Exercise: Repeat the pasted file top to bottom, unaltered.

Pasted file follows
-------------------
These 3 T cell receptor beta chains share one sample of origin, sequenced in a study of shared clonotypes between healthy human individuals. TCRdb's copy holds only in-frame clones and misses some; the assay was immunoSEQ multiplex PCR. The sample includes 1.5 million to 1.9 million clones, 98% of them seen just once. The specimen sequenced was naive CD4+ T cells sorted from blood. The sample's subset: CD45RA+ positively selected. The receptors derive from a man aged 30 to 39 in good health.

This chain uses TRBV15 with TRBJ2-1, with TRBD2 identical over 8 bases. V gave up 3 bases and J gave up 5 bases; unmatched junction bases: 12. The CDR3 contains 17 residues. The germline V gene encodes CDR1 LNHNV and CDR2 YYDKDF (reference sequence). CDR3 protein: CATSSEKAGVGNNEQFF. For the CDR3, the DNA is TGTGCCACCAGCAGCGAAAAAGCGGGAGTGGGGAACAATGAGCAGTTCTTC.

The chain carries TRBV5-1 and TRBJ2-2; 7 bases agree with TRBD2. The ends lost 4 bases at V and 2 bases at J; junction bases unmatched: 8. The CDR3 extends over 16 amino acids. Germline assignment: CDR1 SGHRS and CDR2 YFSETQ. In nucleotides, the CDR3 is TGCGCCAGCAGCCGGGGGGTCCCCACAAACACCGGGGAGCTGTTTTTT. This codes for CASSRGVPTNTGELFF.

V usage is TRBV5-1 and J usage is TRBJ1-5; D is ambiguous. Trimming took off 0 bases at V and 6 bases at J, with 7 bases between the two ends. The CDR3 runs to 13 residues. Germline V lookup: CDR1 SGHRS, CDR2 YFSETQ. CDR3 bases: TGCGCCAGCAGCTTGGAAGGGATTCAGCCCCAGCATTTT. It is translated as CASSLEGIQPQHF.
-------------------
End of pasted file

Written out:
These 3 T cell receptor beta chains share one sample of origin, sequenced in a study of shared clonotypes between healthy human individuals. TCRdb's copy holds only in-frame clones and misses some; the assay was immunoSEQ multiplex PCR. The sample includes 1.5 million to 1.9 million clones, 98% of them seen just once. The specimen sequenced was naive CD4+ T cells sorted from blood. The sample's subset: CD45RA+ positively selected. The receptors derive from a man aged 30 to 39 in good health.

This chain uses TRBV15 with TRBJ2-1, with TRBD2 identical over 8 bases. V gave up 3 bases and J gave up 5 bases; unmatched junction bases: 12. The CDR3 contains 17 residues. The germline V gene encodes CDR1 LNHNV and CDR2 YYDKDF (reference sequence). CDR3 protein: CATSSEKAGVGNNEQFF. For the CDR3, the DNA is TGTGCCACCAGCAGCGAAAAAGCGGGAGTGGGGAACAATGAGCAGTTCTTC.

The chain carries TRBV5-1 and TRBJ2-2; 7 bases agree with TRBD2. The ends lost 4 bases at V and 2 bases at J; junction bases unmatched: 8. The CDR3 extends over 16 amino acids. Germline assignment: CDR1 SGHRS and CDR2 YFSETQ. In nucleotides, the CDR3 is TGCGCCAGCAGCCGGGGGGTCCCCACAAACACCGGGGAGCTGTTTTTT. This codes for CASSRGVPTNTGELFF.

V usage is TRBV5-1 and J usage is TRBJ1-5; D is ambiguous. Trimming took off 0 bases at V and 6 bases at J, with 7 bases between the two ends. The CDR3 runs to 13 residues. Germline V lookup: CDR1 SGHRS, CDR2 YFSETQ. CDR3 bases: TGCGCCAGCAGCTTGGAAGGGATTCAGCCCCAGCATTTT. It is translated as CASSLEGIQPQHF.